I retract my previous statement, as I overestimated the actual amount of drugs this woman was responsible for trafficking. I thought it said kilograms, not grams.

  5. 5 tipsylife
    July 28, 2009 at 19:33

    Is the fair sex still fair? I have my doubts even if these remain my own. So many women in my country are increasingly getting into the centre stage of serious crime, one of them being the same drug trafficking or working in cahoots with murderous gangs. We are increasingly terrified of women in my country. Quit an increasing a number of men wouldn’t think of bringing a girlfriend at ones living quarters. You can either be drugged or murdered by her male gang members. If you are lucky you will just be robbed.

    In my case, drug trafficking is a serious crime given the many youths who have been reduced to waste by drugs. You need to come across a drug addicted individual to understand this. It is terrible & horrible; I run out of words and for once I can understand why some countries resort to such drastic measures for dealing with such he/she crooks.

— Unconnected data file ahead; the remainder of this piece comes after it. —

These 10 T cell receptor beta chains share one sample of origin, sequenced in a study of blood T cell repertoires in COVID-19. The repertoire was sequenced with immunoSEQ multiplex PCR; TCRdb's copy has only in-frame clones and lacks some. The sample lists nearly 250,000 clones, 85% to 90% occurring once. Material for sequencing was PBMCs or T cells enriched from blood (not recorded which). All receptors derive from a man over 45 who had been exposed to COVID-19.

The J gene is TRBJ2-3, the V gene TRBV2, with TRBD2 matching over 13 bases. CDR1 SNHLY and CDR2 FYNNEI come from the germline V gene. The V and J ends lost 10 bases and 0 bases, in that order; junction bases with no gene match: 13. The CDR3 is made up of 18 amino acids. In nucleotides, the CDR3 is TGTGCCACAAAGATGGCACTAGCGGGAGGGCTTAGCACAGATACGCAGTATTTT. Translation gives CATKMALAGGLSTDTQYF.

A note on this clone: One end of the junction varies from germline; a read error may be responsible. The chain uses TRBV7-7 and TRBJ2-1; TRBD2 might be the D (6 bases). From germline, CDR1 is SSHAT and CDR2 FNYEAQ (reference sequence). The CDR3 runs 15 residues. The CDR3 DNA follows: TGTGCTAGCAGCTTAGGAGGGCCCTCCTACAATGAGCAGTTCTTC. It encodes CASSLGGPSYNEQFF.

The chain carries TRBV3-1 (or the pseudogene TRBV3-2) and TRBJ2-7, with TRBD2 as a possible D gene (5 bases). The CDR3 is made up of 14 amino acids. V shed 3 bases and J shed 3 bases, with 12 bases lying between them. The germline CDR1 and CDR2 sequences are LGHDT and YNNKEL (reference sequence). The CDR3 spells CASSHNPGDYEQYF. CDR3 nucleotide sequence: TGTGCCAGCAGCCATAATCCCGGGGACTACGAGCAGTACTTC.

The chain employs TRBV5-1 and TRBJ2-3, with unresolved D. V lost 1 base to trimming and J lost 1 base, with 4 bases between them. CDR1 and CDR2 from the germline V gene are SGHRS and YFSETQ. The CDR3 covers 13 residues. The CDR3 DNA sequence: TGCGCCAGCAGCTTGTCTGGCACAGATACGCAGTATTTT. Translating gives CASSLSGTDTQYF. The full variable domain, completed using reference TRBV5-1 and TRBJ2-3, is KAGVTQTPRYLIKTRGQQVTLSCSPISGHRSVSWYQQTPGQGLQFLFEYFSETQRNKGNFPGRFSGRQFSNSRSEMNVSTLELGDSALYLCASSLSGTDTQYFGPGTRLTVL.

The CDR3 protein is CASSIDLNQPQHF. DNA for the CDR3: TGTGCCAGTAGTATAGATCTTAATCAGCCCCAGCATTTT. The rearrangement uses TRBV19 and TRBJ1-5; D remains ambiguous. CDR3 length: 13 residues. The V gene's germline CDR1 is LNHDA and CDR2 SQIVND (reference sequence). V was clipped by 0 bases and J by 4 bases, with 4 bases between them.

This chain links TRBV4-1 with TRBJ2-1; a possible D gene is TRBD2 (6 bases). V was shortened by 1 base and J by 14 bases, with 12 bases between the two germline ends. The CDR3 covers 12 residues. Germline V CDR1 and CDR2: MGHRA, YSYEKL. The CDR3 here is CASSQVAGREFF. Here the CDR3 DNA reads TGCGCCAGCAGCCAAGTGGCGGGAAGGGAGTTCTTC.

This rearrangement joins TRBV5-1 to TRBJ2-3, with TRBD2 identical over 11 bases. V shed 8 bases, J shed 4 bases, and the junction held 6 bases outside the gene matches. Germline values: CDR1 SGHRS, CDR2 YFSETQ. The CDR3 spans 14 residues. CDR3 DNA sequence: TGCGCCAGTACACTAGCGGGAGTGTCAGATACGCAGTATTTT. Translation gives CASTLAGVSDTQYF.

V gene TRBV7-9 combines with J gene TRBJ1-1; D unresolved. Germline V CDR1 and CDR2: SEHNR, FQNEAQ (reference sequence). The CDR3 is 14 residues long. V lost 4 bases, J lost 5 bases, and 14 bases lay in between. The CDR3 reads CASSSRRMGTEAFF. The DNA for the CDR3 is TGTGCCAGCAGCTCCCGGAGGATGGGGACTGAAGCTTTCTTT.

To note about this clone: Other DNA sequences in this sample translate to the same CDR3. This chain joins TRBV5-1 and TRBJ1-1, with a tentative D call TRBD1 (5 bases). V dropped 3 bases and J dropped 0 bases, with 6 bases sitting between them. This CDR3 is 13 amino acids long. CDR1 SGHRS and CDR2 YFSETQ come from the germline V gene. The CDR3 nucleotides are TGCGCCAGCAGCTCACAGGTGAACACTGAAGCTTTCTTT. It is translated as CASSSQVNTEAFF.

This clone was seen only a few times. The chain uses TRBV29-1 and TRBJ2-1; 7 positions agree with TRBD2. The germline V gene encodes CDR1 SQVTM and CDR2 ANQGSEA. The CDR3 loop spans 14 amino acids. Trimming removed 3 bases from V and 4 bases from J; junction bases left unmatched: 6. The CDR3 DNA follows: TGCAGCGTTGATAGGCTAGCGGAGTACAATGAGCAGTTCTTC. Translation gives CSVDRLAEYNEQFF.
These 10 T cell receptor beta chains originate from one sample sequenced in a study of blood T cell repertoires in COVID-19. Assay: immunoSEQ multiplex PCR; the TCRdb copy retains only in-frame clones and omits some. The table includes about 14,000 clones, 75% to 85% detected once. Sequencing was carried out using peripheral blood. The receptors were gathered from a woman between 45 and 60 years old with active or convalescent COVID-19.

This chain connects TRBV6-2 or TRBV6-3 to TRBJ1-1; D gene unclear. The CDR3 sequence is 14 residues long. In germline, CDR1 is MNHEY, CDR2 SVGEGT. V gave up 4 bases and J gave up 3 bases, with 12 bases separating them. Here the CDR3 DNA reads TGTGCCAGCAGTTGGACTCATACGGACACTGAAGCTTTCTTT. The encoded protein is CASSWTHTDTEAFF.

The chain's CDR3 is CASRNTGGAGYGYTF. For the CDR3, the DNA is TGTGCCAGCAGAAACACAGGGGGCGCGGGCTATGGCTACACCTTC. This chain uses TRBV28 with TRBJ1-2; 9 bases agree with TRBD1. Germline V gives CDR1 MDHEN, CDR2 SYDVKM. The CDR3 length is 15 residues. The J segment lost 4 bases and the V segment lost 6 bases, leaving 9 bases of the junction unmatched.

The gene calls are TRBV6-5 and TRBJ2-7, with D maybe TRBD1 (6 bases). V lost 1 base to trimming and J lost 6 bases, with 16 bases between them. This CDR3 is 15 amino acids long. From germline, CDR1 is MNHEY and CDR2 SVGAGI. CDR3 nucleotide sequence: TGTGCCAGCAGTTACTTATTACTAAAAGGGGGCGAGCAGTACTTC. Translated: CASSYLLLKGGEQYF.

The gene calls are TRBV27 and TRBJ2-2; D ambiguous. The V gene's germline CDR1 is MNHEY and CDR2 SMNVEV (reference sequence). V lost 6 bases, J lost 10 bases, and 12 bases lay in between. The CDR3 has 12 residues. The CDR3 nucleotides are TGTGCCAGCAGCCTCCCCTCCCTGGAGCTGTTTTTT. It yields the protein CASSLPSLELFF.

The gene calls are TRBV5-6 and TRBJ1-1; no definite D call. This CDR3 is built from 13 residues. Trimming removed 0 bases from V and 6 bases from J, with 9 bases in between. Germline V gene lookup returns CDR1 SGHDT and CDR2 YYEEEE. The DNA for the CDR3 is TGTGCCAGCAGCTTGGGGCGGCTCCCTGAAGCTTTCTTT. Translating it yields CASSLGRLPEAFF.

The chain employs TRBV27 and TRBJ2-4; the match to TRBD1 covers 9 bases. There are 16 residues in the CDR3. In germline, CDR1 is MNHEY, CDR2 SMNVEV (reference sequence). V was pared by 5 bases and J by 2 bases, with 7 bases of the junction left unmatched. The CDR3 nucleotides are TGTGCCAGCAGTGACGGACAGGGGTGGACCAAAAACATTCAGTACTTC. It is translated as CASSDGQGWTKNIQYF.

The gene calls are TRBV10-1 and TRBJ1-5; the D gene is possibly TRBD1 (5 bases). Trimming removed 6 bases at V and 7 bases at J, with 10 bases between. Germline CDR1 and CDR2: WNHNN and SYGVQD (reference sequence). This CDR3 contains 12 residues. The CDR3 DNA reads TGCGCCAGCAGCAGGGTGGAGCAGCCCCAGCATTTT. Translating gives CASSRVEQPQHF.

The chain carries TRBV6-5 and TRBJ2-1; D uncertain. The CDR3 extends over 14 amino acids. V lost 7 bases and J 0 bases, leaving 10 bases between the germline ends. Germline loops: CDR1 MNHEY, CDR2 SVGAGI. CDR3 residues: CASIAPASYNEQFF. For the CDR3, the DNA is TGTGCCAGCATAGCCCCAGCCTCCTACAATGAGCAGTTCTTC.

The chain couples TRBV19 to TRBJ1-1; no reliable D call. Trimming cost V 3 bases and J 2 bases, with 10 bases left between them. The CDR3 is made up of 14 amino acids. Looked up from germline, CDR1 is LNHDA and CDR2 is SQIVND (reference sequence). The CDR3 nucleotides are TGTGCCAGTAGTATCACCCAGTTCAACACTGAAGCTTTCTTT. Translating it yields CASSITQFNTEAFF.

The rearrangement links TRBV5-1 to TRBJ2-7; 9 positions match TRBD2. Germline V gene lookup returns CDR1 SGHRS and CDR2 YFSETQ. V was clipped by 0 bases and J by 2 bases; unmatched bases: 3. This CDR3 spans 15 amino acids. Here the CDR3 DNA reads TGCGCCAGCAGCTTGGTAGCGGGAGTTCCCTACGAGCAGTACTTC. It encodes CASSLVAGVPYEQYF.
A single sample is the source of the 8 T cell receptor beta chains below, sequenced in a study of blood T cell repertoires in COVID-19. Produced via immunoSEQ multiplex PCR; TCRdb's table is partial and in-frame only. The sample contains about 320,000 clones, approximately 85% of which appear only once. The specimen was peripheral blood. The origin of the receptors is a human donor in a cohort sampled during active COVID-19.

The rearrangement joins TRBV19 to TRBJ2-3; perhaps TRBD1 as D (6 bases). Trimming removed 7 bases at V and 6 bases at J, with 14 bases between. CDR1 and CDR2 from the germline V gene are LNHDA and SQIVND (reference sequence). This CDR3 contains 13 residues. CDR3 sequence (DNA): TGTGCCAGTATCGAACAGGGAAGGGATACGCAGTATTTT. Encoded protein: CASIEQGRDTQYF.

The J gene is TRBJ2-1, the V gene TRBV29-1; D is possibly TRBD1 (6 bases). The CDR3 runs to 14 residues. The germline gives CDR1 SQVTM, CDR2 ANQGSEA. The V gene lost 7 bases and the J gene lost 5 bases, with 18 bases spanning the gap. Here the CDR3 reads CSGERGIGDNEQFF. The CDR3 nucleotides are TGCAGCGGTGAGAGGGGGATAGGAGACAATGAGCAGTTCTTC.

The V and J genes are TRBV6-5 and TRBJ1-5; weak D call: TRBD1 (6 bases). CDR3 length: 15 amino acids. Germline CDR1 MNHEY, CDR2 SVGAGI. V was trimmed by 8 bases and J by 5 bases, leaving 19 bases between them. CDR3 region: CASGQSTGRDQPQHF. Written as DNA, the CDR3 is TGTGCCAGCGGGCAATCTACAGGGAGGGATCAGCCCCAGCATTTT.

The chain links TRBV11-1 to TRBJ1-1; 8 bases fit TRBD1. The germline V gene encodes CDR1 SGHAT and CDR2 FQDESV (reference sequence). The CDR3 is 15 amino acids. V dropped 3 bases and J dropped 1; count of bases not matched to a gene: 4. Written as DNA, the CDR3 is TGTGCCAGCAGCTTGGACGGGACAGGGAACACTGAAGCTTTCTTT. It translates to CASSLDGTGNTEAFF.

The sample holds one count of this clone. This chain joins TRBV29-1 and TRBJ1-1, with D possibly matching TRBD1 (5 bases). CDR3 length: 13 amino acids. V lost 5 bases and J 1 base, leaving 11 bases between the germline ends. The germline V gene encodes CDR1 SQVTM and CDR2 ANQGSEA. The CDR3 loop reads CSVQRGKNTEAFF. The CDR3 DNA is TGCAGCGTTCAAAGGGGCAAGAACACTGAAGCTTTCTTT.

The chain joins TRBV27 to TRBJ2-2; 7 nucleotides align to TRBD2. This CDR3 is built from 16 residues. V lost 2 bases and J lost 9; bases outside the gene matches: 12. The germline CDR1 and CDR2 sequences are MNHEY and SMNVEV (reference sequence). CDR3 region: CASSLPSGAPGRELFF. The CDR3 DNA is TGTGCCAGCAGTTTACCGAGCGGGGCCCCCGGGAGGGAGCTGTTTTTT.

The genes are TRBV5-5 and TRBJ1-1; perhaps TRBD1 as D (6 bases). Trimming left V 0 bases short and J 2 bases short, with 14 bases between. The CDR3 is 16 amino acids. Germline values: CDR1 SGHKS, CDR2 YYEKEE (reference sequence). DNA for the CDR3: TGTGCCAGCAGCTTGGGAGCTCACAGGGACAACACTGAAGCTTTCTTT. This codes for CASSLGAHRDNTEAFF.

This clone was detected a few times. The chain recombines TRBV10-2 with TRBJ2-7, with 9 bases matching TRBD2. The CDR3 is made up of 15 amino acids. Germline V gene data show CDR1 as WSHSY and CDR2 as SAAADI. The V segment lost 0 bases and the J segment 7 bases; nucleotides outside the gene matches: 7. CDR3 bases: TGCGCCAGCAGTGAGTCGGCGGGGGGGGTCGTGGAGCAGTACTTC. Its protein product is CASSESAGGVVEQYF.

Whether its a man or woman, they should not be spared but should be punished severely. In her case I simply don’t care what punishment she gets.

    • 6 Helen
      August 3, 2009 at 00:27

      What we call crime is arbitrary in reality.I think we often have the herd mentailty that we are”good”or have never been caught.But a lawbreaker is bad,and not like us.Yes do the punishment.So many other things are involved and ignored;I know that Jesus was crucified between two theives is never given a second thought.At that time you could be crucified for stealing.Maybe even stealing food.Does anyone think that is too much?Does anyone think it is too out of hand to put someone to death as a punishment,or do we just ignore all the other circumstances and think nothing of the crucifying of two theives but only think”I wouldn’t to be stolen from”and think nothing that they were crucified for it?